The chess world is not experiencing a major earthquake, but there are some tremors at the top again. Last week, at the opening ceremony of the VAM tournament in the Dutch town of Hoogoveen, Anatoly Karpov was introduced as the former world champion. Karpov clearly did not like the word former. He claims that the World Chess Federation (FIDE) did not consult him as agreed on the dates for the world championship played in Las Vegas in August, and that should cost them 2.1 million Swiss francs, roughly $1.4 million. For whatever reasons Karpov is suing FIDE it is doubtful that he will wrestle the world title back from Alexander Khalifman, who won it in Las Vegas.
It is not quiet on the other front either. Instead of playing for the Ultimate world championship with Vishy Anand, Garry Kasparov is challenging the world on the Internet's Microsoft Zone. The world selects the moves by voting. The game went into a queen endgame, slightly better for the champ, when some hackers forced the world to blunder by sneaking in multiple votes of a bad move. Kasparov is now winning, although he may claim that he was winning anyway.
Last month Kasparov was unsuccessfully moving containers in the Rotterdam harbor. Obviously the heavy stuff was not for him. The Dutch grandmaster Jan Timman was a better lifter and won the first game in the history of container chess. Last week Timman has also beaten Karpov in Hoogoveen in a nicely conducted positional play, utilizing a bishop pair. It was a sweet victory for Timman, who suffered nearly thirty defeats against Karpov throughout his career.
1.d4 Nf6 2.c4 e6 3.Nc3 Bb4 4.Nf3 b6 5.Qb3 Qe7 6.a3 Bxc3+ 7.Qxc3 (Gaining the bishop pair gives white a long term advantage.) 7...Bb7 8.e3 0-0 9.Be2 d6 10.0-0 Nbd7 11.b4 c5 12.Bb2 a5 (Karpov wants to liquidate as many pawns as possible on the queenside. Timman stays calm and does not initiate any pawn clearings.) 13.Rfd1 axb4 14.axb4 Rfb8 15.Nd2 Qd8 16.f3 (Securing the square e4 and using it as a springboard for his light pieces.) 16...Rxa1 17.Bxa1 Ra8 18.Bd3 Qc7 19.Bc2 Rc8 20.dxc5 dxc5 (After 20...bxc5 21.b5 gives white a passed pawn.) 21.b5 Ne8 22.Ne4 f6 23.Qd3! Bxe4 (Surrendering the last bishop. Black could have tried 23...Ra8.)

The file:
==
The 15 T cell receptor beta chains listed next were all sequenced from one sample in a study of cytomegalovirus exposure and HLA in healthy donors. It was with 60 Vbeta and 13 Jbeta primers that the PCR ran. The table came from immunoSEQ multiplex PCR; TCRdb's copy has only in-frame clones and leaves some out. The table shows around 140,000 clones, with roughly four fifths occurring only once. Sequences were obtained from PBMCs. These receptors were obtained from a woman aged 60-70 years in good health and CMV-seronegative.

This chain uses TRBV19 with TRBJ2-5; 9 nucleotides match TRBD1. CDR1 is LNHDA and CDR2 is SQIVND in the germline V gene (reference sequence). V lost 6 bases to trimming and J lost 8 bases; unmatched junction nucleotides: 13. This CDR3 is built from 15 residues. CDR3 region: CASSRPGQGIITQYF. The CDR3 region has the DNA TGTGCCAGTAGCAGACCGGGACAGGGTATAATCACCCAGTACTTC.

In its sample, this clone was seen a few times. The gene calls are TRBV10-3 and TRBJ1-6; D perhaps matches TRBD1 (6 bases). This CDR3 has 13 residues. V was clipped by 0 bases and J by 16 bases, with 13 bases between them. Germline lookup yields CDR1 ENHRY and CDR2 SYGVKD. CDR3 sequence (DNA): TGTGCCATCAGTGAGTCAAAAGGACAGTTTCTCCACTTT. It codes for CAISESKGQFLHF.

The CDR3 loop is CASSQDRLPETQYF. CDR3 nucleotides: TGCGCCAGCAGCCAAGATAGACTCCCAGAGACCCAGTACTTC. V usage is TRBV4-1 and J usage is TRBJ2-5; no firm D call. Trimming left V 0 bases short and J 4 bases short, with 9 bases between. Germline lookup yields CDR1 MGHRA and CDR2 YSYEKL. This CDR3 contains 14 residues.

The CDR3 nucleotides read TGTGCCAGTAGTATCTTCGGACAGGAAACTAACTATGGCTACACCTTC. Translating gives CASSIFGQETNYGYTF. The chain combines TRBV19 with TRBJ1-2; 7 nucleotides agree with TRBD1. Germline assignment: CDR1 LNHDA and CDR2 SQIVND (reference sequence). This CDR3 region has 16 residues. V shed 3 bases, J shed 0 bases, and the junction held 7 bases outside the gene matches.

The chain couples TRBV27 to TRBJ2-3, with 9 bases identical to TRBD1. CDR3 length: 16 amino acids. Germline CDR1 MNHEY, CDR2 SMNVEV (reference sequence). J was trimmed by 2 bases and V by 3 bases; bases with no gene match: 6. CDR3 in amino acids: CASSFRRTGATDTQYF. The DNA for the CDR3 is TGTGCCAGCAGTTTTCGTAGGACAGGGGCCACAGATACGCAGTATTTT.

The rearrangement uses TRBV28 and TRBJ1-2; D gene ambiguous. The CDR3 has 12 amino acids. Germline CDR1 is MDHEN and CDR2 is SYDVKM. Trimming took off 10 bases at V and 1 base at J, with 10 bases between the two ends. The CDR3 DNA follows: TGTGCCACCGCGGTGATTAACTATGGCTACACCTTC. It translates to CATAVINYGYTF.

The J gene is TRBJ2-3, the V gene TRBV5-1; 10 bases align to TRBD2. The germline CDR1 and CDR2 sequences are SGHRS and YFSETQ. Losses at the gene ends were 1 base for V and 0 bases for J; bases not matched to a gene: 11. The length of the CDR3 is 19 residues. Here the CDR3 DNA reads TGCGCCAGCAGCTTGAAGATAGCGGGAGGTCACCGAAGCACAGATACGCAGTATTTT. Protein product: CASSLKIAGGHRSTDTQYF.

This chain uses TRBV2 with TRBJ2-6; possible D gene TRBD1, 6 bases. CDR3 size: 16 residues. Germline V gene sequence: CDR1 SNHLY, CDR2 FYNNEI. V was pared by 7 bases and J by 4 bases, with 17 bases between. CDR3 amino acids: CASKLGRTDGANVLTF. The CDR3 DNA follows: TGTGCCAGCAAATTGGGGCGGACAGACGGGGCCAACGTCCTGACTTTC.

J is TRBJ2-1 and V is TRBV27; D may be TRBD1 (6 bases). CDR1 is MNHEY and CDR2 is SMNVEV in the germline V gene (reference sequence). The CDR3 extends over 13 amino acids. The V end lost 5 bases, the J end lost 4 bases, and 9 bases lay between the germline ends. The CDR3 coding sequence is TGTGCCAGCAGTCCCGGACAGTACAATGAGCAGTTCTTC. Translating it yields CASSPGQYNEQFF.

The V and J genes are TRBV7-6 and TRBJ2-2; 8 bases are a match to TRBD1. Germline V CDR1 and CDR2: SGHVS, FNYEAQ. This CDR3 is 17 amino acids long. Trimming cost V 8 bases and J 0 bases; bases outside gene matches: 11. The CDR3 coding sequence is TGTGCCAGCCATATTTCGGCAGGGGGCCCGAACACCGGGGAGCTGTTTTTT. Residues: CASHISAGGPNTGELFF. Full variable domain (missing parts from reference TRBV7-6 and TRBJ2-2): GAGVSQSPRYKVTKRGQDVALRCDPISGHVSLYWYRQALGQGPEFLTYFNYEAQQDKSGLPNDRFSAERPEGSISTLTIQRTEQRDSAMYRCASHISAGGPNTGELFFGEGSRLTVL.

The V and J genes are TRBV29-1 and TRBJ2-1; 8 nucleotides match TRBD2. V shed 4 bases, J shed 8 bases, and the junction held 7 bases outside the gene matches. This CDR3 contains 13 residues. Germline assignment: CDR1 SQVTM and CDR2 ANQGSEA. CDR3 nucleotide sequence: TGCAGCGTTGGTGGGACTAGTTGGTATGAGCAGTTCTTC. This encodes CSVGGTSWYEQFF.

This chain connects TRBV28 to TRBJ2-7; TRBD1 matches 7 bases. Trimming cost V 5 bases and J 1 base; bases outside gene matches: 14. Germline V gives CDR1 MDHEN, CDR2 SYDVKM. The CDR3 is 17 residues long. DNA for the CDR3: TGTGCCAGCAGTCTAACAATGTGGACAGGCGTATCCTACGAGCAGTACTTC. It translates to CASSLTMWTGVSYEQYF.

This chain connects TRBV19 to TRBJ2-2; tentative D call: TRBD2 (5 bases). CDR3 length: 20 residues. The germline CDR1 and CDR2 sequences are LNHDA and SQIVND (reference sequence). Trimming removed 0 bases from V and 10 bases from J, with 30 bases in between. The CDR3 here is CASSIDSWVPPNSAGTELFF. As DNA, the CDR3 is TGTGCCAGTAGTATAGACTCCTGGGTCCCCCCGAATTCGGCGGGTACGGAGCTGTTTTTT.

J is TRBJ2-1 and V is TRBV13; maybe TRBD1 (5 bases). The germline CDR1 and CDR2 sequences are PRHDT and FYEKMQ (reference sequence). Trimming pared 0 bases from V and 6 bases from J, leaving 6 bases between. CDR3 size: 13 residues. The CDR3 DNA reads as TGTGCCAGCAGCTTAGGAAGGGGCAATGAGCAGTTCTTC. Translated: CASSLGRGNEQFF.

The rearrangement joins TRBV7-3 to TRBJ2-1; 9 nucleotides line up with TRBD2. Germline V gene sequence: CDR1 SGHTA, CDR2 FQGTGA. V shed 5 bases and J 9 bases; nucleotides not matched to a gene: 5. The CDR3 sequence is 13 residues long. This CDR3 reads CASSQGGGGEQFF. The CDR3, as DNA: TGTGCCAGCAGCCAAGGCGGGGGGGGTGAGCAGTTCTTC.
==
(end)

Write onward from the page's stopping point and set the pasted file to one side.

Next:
24.Qxe4 Nf8 (Black cannot keep the game close.) 25.Qd3 Kf7 26.Bc3 Ke7 27.Ra1! (For the time being white needs to keep the rook on the board for a successful attack. Black threatened exchanging the heavy pieces.) 27...Rd8 28.Qe2 Nd6 29.f4 Kf7 30.e4 (Black can only watch how white gains space.) 30...Nc8 31.e5 f5 32.Qf3 (White dominates the board. The black knights are relegated to a few unimportant squares.) 32...Ne7 33.h3 (Timman can work out slowly the most effective way for his offensive.) 33...Kg8 34.Kh2 Nfg6 35.g3 Kf7 36.h4 Kg8 37.h5 Nh8 (After 37...Nf8 comes 38.g4! anyway.) 38.g4! Rf8 39.gxf5 Nxf5 40.Bxf5 Rxf5? (Loses a piece, but after 40...exf5 41.e6 Qe7 42.Qg2 h6 43.Rd1 Re8 44.Kh3 Qf8 45.Rd7 Re7 46.Qd5 black is completely tied up.) 41.Ra8+ Rf8 42.Rxf8+ Kxf8 43.Qa8+ Kf7 44.Qxh8 Qb7 45.h6 Black resigned. The final standing of the four-player double round tournament in Hoogeveen: Timman and Judit Polgar 3.5 points in 6 games, Karpov 3 points and Darman Sadvakasov, a former World Junior champion, 2 points. On Saturday Timman lost in the last round to Sadvakasov allowing Polgar to catch him.
On Oct. 10, Robert Keough and the Air Force team won the 1999 U.S. Armed Forces championship at the U.S. Chess Center. The same day, IM Larry Kaufman won the Maryland Class Championship in Rockville. On Oct. 15, Kaufman led the Arlington Chess Club team to victory over Fort Meade Chess Club with the score 6.5 to 5.5, claiming the Chesapeake Cup.
Upcoming events in Maryland
Southern Maryland Open and Scholastic, Oct. 23; Catonsville "First Sunday of the Month", Nov. 7 (open tournament); Baltimore "Friends School" Scholastic, Nov. 13; Chess Stars Scholastic, Nov. 21; Herschel Mednick Maryland Junior Championship, Dec. 18; Maryland Senior Championship, Dec. 18. For more information contact Kurt Eschbach at (410) 360 6341 or by e-mail
Upcoming events in Virginia
Grandmaster Aleksander Wojtkiewicz will appear at Arlington Chess Club on Nov. 12 for a lecture and a simultaneous exhibition. The Virginia Open, a six-round open, is scheduled for Nov. 13-14 at Best Western Mt. Vernon Hotel, 8751 Richmond Highway, Alexandria, VA 22309. For more information call Catherine Clark at 703-360-3391 or see Michael Atkins' website http://www.wizard.net/~matkins/nova.htm or contact him by e-mail at